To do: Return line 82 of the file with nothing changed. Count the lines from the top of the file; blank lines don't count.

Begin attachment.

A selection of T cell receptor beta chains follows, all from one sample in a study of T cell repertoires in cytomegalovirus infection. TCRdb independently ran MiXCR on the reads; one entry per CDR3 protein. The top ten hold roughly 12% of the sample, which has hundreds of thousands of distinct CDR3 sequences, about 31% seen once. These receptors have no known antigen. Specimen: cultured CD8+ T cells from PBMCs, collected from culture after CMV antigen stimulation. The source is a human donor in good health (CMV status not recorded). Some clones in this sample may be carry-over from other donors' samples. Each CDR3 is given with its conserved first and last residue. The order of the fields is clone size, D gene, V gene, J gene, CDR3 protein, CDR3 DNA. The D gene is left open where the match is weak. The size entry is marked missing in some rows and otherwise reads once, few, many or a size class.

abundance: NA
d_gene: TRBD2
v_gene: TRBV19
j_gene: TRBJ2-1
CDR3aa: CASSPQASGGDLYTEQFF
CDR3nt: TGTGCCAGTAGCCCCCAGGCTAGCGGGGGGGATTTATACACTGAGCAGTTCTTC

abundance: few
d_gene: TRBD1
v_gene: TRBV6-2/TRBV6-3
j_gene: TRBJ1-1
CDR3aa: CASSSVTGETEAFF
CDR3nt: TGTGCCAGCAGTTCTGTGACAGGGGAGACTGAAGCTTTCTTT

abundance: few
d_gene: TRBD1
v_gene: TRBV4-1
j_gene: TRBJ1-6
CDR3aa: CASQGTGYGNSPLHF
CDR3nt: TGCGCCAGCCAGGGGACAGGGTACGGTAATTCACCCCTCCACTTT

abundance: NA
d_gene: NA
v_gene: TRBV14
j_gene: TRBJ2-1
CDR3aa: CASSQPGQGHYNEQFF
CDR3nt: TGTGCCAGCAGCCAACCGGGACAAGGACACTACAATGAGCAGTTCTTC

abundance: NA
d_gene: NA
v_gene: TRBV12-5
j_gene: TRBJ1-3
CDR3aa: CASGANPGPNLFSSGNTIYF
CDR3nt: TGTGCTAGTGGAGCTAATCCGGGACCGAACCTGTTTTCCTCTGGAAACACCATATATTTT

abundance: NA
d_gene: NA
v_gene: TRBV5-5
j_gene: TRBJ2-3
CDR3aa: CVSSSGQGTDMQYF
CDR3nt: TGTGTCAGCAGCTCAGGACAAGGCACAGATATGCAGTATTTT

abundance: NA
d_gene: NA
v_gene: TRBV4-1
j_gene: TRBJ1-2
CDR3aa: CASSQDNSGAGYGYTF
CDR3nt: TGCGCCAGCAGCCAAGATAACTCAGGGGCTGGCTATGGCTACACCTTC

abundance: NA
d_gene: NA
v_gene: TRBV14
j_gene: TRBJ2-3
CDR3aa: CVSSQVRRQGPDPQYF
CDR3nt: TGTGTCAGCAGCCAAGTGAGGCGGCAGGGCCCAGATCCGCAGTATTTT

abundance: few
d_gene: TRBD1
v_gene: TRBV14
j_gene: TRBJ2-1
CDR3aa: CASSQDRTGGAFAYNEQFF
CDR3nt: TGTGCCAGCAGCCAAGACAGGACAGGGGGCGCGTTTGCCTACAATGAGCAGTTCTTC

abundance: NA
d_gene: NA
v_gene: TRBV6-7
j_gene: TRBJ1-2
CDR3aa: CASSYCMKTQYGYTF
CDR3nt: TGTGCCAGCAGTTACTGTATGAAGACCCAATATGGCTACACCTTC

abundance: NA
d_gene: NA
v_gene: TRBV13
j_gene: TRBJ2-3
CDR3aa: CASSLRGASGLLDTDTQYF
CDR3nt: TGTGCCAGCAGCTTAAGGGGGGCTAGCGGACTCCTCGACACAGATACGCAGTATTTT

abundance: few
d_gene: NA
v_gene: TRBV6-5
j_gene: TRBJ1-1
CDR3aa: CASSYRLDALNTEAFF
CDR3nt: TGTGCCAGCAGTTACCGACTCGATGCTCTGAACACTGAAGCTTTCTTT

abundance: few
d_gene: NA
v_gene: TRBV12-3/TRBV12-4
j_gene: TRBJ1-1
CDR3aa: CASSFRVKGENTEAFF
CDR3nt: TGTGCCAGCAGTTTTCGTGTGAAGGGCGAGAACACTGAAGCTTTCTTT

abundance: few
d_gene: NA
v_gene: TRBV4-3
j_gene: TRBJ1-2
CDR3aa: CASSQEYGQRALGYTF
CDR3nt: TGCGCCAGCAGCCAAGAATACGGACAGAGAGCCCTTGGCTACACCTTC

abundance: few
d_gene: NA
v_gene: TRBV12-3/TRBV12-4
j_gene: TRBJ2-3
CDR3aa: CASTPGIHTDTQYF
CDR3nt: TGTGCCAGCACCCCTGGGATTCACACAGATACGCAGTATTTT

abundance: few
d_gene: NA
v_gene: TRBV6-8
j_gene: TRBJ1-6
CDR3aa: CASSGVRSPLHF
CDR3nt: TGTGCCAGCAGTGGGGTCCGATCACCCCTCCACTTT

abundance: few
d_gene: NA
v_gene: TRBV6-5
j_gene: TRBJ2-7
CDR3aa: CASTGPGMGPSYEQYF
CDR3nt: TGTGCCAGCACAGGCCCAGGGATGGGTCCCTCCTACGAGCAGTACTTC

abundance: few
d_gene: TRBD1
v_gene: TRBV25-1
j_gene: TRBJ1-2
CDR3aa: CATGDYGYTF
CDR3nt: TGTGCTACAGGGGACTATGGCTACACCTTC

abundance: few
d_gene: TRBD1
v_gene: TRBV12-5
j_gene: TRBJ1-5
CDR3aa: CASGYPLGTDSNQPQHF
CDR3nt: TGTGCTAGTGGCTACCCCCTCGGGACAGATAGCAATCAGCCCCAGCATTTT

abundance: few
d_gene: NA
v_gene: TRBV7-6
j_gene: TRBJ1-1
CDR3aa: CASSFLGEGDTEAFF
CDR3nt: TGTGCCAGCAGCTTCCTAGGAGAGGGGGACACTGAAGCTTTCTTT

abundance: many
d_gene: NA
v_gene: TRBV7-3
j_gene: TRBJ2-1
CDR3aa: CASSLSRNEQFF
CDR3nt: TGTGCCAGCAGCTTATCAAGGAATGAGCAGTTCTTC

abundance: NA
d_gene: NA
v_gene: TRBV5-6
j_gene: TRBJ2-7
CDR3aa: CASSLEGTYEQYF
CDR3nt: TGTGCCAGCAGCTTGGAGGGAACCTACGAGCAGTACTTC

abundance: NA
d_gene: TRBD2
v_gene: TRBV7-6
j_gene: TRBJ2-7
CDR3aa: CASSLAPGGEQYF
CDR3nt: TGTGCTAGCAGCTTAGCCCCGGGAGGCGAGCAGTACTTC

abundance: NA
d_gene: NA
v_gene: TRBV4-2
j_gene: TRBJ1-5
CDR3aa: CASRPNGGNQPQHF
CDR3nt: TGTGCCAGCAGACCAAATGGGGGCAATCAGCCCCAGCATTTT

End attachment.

v_gene: TRBV4-3